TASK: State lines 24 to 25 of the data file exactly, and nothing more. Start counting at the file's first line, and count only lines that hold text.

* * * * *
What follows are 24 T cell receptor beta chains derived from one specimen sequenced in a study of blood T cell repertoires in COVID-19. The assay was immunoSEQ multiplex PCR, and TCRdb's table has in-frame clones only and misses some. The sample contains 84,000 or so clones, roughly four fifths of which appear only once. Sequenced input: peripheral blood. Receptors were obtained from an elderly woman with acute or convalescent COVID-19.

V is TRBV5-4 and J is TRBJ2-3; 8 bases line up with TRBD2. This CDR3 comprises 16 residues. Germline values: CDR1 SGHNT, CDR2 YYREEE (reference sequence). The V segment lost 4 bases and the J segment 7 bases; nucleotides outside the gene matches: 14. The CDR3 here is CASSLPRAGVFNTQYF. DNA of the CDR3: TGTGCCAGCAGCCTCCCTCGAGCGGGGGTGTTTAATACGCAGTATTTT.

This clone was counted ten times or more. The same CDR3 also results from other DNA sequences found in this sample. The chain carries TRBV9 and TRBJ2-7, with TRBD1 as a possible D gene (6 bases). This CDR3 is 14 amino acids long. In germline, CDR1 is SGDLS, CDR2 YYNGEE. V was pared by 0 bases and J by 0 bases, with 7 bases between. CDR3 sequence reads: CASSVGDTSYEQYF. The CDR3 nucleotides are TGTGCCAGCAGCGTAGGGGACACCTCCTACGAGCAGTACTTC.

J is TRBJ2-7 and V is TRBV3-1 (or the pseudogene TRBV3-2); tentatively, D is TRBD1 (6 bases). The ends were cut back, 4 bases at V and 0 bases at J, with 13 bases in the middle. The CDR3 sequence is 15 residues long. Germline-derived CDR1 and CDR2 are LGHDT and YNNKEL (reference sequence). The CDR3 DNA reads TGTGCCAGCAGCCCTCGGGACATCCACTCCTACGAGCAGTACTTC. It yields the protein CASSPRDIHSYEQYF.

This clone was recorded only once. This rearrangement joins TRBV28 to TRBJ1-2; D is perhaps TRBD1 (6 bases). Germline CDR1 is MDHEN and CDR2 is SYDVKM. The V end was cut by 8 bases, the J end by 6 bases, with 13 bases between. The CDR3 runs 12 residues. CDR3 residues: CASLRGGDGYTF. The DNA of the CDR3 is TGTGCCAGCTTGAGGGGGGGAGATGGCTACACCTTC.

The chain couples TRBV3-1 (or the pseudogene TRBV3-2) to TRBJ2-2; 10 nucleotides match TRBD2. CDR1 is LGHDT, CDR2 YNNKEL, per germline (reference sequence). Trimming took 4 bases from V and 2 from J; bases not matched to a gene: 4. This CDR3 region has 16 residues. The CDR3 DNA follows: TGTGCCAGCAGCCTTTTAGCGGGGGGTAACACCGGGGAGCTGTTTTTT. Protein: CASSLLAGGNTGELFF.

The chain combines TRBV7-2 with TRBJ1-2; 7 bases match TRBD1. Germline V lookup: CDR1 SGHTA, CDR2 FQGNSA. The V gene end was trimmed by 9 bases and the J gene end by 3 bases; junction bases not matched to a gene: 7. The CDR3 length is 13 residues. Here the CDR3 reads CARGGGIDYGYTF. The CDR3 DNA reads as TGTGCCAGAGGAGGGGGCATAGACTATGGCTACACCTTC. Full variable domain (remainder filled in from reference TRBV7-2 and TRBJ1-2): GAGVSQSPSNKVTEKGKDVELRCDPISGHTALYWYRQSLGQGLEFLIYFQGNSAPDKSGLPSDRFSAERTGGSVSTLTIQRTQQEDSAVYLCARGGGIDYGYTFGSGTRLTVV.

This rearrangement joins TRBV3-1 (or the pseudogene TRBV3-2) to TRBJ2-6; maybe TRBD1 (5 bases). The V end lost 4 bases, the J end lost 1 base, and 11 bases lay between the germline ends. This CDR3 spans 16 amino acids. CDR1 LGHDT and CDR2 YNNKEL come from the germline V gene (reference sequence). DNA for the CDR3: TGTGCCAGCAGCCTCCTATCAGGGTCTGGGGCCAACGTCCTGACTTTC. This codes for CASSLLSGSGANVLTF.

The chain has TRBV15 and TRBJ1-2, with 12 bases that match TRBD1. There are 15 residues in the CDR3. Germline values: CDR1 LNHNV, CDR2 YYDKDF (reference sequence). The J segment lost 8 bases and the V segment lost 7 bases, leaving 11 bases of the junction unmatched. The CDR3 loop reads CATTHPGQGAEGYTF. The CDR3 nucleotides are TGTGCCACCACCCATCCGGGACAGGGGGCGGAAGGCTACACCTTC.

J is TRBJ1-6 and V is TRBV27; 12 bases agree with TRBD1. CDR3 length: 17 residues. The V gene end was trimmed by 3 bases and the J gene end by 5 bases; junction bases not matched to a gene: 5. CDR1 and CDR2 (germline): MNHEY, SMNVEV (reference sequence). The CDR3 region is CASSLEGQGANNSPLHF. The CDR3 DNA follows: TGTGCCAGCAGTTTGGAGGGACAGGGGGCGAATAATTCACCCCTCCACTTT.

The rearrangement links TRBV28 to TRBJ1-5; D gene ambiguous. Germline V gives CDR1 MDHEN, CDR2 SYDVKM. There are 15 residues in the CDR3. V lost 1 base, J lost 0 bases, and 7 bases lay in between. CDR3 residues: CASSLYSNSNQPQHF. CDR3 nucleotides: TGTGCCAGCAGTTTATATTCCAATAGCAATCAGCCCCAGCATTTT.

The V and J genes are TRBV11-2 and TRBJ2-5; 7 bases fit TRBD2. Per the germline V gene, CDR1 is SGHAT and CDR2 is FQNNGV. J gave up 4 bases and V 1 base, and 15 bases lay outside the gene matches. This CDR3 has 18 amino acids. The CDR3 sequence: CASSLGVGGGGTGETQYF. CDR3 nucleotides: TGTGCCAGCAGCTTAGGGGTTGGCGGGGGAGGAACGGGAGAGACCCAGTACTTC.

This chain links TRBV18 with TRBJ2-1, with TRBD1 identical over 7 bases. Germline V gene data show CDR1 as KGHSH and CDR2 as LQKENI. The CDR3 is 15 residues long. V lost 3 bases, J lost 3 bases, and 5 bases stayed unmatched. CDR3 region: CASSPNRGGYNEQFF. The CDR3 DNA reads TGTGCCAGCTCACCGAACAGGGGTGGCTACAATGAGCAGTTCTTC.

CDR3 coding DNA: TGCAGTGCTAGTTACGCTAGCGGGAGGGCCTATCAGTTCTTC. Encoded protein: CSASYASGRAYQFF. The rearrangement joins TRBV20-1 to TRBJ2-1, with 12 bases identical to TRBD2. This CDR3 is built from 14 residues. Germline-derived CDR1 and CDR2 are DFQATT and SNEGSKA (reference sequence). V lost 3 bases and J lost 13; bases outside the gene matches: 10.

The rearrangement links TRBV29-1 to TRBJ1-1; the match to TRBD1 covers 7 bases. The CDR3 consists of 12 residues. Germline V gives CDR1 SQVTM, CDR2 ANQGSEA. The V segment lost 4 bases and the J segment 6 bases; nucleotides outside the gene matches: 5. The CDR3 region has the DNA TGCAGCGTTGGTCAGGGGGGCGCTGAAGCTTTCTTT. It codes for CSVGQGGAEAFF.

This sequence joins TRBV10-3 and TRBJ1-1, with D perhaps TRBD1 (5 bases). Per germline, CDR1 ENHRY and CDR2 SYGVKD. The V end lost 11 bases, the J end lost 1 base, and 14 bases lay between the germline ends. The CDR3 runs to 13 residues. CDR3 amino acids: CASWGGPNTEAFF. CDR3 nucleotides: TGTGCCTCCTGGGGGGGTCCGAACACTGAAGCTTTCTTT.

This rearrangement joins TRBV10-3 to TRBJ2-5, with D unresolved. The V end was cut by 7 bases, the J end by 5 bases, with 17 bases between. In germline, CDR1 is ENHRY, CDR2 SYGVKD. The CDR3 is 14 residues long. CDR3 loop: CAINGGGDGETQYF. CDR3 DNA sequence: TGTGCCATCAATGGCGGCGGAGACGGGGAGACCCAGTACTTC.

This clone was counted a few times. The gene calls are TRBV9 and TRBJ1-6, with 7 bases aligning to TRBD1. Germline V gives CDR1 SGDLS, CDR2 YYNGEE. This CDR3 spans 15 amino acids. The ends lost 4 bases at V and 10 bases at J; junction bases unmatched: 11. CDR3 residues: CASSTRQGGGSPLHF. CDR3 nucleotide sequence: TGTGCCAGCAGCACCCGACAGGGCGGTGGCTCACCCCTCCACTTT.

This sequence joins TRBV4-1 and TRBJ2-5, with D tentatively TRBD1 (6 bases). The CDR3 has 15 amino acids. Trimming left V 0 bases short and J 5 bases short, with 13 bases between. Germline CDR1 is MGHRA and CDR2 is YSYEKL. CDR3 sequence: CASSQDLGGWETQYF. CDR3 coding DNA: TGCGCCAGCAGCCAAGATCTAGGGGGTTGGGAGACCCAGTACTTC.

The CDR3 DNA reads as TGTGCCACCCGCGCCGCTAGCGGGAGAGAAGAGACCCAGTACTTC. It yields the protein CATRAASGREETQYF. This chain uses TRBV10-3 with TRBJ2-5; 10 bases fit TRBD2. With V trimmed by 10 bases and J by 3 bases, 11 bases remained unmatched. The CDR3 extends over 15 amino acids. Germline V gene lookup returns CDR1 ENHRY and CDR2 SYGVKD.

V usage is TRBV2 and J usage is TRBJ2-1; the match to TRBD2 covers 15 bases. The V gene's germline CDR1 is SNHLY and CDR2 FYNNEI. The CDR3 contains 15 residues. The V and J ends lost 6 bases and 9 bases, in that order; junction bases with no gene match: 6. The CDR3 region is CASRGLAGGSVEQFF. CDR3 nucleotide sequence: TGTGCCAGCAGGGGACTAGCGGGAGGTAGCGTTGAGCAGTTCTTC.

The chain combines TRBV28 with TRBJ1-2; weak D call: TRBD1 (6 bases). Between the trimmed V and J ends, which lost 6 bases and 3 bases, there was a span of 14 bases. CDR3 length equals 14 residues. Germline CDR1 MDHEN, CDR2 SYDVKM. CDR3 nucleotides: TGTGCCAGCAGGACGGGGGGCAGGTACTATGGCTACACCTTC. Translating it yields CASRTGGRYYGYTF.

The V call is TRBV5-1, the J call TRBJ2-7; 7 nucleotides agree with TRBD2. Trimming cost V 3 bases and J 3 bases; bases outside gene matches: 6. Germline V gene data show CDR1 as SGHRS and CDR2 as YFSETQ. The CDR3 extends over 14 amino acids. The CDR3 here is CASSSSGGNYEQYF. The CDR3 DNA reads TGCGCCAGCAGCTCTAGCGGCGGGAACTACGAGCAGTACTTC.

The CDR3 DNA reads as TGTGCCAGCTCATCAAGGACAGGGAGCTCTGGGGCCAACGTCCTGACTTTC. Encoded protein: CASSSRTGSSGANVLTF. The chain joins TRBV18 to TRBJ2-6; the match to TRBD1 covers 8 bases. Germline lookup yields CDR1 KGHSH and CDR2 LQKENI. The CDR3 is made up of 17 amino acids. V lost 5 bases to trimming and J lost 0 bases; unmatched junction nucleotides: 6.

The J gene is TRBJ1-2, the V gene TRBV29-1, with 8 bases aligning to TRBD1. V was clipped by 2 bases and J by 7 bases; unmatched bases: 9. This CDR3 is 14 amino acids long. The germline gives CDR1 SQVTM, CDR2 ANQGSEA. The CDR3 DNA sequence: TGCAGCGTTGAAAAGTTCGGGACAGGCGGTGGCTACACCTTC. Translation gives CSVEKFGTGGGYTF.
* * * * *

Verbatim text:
The CDR3 DNA reads as TGTGCCAGCTCATCAAGGACAGGGAGCTCTGGGGCCAACGTCCTGACTTTC. Encoded protein: CASSSRTGSSGANVLTF. The chain joins TRBV18 to TRBJ2-6; the match to TRBD1 covers 8 bases. Germline lookup yields CDR1 KGHSH and CDR2 LQKENI. The CDR3 is made up of 17 amino acids. V lost 5 bases to trimming and J lost 0 bases; unmatched junction nucleotides: 6.

The J gene is TRBJ1-2, the V gene TRBV29-1, with 8 bases aligning to TRBD1. V was clipped by 2 bases and J by 7 bases; unmatched bases: 9. This CDR3 is 14 amino acids long. The germline gives CDR1 SQVTM, CDR2 ANQGSEA. The CDR3 DNA sequence: TGCAGCGTTGAAAAGTTCGGGACAGGCGGTGGCTACACCTTC. Translation gives CSVEKFGTGGGYTF.